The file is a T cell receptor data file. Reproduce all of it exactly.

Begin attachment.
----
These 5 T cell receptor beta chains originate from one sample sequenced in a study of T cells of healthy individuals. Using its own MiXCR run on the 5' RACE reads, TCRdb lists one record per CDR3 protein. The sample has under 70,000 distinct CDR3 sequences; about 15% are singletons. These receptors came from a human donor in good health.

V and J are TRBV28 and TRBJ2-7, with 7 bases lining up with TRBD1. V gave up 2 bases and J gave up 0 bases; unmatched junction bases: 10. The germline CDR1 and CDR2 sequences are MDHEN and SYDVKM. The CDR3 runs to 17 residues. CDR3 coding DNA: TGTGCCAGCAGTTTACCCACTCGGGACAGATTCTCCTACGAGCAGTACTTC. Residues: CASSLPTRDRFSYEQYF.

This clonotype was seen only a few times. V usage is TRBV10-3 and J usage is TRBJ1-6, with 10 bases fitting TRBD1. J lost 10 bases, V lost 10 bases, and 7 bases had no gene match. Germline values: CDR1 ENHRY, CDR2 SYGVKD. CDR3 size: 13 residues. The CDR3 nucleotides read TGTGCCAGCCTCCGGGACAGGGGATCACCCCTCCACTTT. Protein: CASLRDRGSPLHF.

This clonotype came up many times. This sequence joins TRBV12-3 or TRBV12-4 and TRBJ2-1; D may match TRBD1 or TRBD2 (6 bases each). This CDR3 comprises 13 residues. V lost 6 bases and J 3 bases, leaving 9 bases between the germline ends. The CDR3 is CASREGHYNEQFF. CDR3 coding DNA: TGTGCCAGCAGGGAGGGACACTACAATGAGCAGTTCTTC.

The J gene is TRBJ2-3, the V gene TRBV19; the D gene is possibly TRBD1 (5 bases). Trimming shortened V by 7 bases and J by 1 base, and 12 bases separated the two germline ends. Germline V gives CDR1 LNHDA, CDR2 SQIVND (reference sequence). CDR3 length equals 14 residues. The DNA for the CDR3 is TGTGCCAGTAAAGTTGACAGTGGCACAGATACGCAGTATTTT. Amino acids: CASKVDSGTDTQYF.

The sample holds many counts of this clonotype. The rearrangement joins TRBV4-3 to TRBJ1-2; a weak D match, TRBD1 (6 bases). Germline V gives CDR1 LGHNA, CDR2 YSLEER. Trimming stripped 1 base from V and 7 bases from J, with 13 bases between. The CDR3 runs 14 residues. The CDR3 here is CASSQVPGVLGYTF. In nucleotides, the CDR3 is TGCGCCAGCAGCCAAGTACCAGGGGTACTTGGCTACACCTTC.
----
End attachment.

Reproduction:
These 5 T cell receptor beta chains originate from one sample sequenced in a study of T cells of healthy individuals. Using its own MiXCR run on the 5' RACE reads, TCRdb lists one record per CDR3 protein. The sample has under 70,000 distinct CDR3 sequences; about 15% are singletons. These receptors came from a human donor in good health.

V and J are TRBV28 and TRBJ2-7, with 7 bases lining up with TRBD1. V gave up 2 bases and J gave up 0 bases; unmatched junction bases: 10. The germline CDR1 and CDR2 sequences are MDHEN and SYDVKM. The CDR3 runs to 17 residues. CDR3 coding DNA: TGTGCCAGCAGTTTACCCACTCGGGACAGATTCTCCTACGAGCAGTACTTC. Residues: CASSLPTRDRFSYEQYF.

This clonotype was seen only a few times. V usage is TRBV10-3 and J usage is TRBJ1-6, with 10 bases fitting TRBD1. J lost 10 bases, V lost 10 bases, and 7 bases had no gene match. Germline values: CDR1 ENHRY, CDR2 SYGVKD. CDR3 size: 13 residues. The CDR3 nucleotides read TGTGCCAGCCTCCGGGACAGGGGATCACCCCTCCACTTT. Protein: CASLRDRGSPLHF.

This clonotype came up many times. This sequence joins TRBV12-3 or TRBV12-4 and TRBJ2-1; D may match TRBD1 or TRBD2 (6 bases each). This CDR3 comprises 13 residues. V lost 6 bases and J 3 bases, leaving 9 bases between the germline ends. The CDR3 is CASREGHYNEQFF. CDR3 coding DNA: TGTGCCAGCAGGGAGGGACACTACAATGAGCAGTTCTTC.

The J gene is TRBJ2-3, the V gene TRBV19; the D gene is possibly TRBD1 (5 bases). Trimming shortened V by 7 bases and J by 1 base, and 12 bases separated the two germline ends. Germline V gives CDR1 LNHDA, CDR2 SQIVND (reference sequence). CDR3 length equals 14 residues. The DNA for the CDR3 is TGTGCCAGTAAAGTTGACAGTGGCACAGATACGCAGTATTTT. Amino acids: CASKVDSGTDTQYF.

The sample holds many counts of this clonotype. The rearrangement joins TRBV4-3 to TRBJ1-2; a weak D match, TRBD1 (6 bases). Germline V gives CDR1 LGHNA, CDR2 YSLEER. Trimming stripped 1 base from V and 7 bases from J, with 13 bases between. The CDR3 runs 14 residues. The CDR3 here is CASSQVPGVLGYTF. In nucleotides, the CDR3 is TGCGCCAGCAGCCAAGTACCAGGGGTACTTGGCTACACCTTC.